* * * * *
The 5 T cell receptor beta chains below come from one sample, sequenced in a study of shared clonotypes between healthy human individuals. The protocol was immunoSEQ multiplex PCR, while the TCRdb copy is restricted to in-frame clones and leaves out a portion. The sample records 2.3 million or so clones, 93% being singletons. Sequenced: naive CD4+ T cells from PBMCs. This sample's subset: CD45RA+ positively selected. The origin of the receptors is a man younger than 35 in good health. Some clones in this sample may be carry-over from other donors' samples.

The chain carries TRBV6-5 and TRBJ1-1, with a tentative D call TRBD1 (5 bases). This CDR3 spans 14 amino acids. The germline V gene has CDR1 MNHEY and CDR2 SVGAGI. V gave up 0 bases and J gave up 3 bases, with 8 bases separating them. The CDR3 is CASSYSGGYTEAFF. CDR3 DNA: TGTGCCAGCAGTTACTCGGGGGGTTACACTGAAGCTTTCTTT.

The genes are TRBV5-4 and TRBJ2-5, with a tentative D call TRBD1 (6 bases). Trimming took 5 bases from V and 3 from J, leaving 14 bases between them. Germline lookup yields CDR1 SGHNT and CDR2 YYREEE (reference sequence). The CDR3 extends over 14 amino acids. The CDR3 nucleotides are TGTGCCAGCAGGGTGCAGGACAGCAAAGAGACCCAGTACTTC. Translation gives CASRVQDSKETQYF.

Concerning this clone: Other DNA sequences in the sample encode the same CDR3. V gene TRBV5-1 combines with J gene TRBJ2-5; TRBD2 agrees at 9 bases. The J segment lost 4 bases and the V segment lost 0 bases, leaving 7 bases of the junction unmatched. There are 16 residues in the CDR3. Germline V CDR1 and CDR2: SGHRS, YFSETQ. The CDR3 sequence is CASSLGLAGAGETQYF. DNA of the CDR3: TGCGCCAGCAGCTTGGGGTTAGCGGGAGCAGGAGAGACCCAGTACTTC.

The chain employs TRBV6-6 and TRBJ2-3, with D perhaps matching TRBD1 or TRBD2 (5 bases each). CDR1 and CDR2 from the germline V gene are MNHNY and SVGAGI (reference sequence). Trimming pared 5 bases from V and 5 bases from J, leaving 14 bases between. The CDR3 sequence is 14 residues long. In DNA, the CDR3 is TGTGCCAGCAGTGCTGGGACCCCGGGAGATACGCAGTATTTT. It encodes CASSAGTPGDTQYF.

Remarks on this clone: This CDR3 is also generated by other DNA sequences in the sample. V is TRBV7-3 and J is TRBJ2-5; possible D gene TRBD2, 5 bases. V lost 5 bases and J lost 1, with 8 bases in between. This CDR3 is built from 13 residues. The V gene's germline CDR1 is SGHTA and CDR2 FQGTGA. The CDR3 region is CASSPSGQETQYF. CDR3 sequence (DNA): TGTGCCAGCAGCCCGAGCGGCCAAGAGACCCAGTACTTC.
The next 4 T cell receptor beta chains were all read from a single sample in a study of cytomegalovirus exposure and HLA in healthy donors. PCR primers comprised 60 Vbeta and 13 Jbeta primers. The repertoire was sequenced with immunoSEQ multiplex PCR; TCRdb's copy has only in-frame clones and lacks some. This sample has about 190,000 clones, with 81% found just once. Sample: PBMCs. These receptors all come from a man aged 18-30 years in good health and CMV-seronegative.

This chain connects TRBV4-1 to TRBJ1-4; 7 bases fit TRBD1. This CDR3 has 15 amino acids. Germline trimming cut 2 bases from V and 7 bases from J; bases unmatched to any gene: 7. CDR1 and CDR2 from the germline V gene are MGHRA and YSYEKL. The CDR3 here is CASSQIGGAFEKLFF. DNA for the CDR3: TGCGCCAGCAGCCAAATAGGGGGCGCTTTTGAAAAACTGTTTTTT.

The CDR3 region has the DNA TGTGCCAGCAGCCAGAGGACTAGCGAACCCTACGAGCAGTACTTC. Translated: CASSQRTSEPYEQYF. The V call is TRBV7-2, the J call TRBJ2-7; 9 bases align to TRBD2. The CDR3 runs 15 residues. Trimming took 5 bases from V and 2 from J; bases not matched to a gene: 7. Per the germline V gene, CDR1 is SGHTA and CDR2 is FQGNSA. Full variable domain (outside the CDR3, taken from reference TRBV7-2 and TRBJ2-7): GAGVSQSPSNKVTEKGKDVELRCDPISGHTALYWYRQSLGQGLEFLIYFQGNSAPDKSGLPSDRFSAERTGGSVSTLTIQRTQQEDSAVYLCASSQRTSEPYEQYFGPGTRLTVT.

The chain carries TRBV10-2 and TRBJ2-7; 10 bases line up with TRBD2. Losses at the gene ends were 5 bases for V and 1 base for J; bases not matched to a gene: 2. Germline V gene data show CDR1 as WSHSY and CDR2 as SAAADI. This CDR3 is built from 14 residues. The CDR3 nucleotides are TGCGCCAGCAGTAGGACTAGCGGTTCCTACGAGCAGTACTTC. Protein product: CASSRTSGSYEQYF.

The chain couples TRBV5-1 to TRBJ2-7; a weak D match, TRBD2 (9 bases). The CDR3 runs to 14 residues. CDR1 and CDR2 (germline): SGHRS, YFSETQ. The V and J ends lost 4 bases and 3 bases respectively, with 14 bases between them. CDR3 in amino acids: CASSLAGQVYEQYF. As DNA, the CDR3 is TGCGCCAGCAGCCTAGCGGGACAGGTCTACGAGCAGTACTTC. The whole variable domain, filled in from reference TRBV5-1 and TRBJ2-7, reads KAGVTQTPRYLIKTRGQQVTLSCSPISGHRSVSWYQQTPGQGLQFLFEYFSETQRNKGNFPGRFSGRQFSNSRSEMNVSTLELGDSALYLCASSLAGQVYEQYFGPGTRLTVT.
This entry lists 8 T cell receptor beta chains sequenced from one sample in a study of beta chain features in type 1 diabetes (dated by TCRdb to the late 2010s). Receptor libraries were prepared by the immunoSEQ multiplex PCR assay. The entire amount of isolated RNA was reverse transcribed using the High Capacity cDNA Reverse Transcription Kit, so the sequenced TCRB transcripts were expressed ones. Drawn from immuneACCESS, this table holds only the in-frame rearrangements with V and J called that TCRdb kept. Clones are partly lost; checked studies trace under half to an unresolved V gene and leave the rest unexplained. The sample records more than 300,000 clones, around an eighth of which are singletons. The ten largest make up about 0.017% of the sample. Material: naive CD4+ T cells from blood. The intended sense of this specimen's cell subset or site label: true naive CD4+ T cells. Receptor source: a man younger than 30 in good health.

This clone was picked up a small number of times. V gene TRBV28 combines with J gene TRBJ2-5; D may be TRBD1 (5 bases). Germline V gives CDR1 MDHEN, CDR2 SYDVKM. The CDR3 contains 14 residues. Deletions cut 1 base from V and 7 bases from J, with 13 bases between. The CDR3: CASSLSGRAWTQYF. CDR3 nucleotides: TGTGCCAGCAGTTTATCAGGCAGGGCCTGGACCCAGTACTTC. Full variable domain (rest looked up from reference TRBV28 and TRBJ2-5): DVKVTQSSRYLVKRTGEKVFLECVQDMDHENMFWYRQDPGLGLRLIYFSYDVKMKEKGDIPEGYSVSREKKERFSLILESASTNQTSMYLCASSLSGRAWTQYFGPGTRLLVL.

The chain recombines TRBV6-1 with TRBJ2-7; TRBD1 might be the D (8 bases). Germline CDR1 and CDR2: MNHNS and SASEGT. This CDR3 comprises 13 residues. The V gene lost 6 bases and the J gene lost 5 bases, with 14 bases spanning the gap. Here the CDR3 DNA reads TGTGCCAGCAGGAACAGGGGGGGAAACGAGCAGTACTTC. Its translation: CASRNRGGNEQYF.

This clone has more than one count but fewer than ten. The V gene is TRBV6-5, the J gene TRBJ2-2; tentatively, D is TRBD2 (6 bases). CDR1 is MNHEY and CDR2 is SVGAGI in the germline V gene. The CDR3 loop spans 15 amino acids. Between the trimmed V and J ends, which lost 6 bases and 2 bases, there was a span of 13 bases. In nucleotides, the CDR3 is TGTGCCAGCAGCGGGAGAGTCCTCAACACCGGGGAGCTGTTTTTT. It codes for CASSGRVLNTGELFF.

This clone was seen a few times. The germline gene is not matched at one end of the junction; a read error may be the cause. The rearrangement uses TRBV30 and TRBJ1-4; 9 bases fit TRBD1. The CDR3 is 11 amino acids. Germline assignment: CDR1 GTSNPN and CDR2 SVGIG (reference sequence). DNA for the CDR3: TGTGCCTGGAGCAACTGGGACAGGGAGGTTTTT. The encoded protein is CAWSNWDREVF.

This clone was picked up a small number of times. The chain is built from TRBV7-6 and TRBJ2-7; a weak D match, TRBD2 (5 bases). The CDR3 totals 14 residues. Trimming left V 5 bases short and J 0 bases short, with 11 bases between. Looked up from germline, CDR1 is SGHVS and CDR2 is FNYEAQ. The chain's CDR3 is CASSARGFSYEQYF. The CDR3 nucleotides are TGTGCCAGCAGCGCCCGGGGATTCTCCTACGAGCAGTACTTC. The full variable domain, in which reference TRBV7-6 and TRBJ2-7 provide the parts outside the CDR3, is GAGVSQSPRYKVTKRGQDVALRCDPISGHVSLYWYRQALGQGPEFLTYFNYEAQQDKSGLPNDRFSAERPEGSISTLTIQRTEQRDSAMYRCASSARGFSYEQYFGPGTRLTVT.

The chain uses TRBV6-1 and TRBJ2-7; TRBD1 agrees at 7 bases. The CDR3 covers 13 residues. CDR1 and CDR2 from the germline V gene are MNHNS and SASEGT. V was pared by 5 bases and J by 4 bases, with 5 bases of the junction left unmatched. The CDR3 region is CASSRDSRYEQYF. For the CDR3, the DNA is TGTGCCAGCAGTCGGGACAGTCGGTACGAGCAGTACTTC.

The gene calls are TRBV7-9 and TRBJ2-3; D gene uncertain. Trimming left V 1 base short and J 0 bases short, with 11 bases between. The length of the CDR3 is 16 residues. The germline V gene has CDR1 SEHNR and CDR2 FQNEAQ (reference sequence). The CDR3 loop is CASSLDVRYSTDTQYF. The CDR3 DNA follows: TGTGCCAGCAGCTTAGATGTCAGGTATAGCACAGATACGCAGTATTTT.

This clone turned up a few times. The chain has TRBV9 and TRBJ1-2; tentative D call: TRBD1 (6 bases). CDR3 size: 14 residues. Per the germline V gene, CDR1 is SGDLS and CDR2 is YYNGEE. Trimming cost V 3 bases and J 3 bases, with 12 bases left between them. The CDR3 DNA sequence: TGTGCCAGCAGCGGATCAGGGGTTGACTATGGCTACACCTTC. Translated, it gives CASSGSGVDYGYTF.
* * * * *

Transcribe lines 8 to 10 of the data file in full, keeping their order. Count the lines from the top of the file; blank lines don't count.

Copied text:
This chain connects TRBV4-1 to TRBJ1-4; 7 bases fit TRBD1. This CDR3 has 15 amino acids. Germline trimming cut 2 bases from V and 7 bases from J; bases unmatched to any gene: 7. CDR1 and CDR2 from the germline V gene are MGHRA and YSYEKL. The CDR3 here is CASSQIGGAFEKLFF. DNA for the CDR3: TGCGCCAGCAGCCAAATAGGGGGCGCTTTTGAAAAACTGTTTTTT.

The CDR3 region has the DNA TGTGCCAGCAGCCAGAGGACTAGCGAACCCTACGAGCAGTACTTC. Translated: CASSQRTSEPYEQYF. The V call is TRBV7-2, the J call TRBJ2-7; 9 bases align to TRBD2. The CDR3 runs 15 residues. Trimming took 5 bases from V and 2 from J; bases not matched to a gene: 7. Per the germline V gene, CDR1 is SGHTA and CDR2 is FQGNSA. Full variable domain (outside the CDR3, taken from reference TRBV7-2 and TRBJ2-7): GAGVSQSPSNKVTEKGKDVELRCDPISGHTALYWYRQSLGQGLEFLIYFQGNSAPDKSGLPSDRFSAERTGGSVSTLTIQRTQQEDSAVYLCASSQRTSEPYEQYFGPGTRLTVT.

The chain carries TRBV10-2 and TRBJ2-7; 10 bases line up with TRBD2. Losses at the gene ends were 5 bases for V and 1 base for J; bases not matched to a gene: 2. Germline V gene data show CDR1 as WSHSY and CDR2 as SAAADI. This CDR3 is built from 14 residues. The CDR3 nucleotides are TGCGCCAGCAGTAGGACTAGCGGTTCCTACGAGCAGTACTTC. Protein product: CASSRTSGSYEQYF.